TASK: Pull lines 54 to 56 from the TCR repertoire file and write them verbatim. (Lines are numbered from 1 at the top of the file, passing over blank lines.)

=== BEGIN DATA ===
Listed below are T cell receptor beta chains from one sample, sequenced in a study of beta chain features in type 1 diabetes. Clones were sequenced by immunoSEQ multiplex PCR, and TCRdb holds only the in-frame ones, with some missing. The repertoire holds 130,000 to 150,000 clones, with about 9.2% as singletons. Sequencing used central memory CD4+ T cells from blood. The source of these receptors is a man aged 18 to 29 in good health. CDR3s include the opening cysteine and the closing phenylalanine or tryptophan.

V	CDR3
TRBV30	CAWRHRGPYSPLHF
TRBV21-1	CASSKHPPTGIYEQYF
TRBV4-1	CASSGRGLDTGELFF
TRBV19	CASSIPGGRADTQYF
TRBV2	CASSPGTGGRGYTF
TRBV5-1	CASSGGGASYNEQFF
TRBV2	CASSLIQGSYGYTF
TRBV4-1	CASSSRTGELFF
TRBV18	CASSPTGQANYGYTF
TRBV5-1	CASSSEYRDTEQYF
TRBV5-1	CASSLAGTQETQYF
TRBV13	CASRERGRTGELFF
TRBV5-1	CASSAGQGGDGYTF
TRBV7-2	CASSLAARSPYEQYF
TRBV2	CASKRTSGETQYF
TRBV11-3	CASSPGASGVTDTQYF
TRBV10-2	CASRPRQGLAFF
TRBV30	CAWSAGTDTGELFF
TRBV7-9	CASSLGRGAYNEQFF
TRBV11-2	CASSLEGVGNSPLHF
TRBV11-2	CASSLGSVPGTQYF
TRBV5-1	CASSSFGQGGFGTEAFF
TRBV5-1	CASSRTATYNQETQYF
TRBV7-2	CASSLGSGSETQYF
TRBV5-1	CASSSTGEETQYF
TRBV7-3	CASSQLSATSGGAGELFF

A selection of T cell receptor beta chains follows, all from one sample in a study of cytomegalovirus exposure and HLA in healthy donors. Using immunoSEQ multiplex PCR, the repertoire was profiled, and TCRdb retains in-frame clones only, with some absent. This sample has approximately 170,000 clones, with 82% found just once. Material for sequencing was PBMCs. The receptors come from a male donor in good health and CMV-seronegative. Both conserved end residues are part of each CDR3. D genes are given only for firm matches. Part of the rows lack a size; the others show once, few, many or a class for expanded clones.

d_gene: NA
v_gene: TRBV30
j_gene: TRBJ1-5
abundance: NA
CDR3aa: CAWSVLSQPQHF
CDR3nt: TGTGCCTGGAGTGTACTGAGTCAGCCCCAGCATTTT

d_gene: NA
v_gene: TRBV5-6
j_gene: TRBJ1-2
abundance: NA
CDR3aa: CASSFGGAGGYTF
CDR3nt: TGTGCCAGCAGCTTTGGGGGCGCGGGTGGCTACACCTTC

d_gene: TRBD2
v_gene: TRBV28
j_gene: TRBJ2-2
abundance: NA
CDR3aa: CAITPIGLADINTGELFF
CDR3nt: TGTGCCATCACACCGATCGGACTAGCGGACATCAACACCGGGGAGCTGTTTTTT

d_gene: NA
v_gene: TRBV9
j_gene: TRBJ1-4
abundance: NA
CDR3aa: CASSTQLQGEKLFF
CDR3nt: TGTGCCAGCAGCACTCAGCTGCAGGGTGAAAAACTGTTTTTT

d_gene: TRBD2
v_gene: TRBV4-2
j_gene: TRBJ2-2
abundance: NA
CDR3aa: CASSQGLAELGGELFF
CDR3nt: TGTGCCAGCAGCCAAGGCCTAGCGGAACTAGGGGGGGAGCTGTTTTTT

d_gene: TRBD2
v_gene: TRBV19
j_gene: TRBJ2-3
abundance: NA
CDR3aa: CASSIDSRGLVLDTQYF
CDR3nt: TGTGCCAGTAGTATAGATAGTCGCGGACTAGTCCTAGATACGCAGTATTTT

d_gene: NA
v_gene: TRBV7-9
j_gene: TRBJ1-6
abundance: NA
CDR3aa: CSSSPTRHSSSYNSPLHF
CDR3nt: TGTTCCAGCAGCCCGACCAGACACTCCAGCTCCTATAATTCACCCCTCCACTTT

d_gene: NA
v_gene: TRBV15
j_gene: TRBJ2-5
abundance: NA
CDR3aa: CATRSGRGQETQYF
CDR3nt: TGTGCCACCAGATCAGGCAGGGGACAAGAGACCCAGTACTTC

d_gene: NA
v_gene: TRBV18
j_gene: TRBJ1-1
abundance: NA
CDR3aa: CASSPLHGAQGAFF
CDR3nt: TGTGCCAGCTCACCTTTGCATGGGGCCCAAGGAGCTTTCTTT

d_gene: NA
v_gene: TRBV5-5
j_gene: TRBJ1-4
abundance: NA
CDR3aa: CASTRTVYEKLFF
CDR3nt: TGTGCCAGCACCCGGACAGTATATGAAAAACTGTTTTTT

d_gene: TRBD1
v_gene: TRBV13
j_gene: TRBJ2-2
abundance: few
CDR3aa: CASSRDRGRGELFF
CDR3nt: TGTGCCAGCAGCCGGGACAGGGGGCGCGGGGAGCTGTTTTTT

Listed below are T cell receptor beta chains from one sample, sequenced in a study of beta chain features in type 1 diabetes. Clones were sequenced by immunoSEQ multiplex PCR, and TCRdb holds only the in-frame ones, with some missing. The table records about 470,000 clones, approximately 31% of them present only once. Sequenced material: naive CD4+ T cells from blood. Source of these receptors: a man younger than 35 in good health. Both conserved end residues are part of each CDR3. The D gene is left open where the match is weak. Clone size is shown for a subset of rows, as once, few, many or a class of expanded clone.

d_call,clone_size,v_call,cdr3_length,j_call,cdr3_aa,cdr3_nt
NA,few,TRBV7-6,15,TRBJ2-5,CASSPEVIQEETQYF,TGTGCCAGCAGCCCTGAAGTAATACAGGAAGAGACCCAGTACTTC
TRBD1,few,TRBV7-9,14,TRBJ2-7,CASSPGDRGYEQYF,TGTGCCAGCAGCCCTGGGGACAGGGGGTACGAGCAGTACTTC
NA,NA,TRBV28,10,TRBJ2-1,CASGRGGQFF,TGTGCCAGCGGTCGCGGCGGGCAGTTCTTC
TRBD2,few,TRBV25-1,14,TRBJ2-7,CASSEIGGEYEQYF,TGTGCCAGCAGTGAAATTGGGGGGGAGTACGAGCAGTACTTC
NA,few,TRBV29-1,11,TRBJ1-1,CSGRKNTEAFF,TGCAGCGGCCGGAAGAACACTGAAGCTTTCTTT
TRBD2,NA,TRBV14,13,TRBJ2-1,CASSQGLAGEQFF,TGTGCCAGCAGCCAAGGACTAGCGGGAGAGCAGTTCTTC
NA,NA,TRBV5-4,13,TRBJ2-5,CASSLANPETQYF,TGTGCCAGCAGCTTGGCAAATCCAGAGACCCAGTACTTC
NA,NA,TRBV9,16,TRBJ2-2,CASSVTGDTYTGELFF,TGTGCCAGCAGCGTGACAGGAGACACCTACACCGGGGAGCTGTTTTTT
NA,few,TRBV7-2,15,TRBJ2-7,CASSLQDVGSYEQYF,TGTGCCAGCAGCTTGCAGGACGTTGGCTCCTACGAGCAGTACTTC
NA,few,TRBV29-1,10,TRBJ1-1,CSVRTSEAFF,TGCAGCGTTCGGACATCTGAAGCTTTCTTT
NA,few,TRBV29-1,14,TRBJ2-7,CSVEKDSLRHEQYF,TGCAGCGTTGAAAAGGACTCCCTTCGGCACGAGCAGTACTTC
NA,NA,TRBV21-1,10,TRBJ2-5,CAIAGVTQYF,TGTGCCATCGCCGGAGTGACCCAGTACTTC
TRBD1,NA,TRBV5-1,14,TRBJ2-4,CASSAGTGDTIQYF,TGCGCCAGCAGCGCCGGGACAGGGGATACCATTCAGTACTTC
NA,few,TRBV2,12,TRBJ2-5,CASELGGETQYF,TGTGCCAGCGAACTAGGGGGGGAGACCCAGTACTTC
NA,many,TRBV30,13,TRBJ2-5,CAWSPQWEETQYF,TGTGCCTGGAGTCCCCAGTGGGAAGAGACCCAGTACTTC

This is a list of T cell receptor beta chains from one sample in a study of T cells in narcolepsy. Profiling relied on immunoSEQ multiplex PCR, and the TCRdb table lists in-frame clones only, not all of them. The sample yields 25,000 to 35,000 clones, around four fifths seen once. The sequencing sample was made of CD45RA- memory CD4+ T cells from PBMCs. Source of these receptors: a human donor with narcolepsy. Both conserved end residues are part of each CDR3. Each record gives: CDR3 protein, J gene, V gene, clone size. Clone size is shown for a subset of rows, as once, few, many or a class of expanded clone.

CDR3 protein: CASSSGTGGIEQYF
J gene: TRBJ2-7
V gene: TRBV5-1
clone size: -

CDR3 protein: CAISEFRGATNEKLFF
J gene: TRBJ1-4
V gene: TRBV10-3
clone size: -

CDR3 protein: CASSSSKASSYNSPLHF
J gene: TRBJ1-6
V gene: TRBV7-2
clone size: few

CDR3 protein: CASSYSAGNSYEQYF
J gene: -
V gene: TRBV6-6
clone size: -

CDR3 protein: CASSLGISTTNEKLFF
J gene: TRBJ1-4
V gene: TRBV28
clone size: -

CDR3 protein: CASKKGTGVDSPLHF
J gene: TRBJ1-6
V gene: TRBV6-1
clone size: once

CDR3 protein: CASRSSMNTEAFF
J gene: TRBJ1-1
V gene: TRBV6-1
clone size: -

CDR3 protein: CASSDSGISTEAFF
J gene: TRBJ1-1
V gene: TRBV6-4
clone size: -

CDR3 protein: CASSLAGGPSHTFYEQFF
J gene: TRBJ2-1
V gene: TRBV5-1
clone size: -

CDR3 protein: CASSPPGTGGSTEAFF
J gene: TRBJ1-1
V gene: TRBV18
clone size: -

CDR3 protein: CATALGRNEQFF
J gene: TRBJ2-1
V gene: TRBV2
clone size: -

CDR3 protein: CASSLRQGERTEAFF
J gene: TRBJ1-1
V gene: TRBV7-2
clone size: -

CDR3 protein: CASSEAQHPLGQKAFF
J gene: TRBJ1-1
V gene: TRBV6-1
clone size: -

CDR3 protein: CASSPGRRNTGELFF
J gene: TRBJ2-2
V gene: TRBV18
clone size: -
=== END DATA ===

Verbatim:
d_gene: TRBD2
v_gene: TRBV4-2
j_gene: TRBJ2-2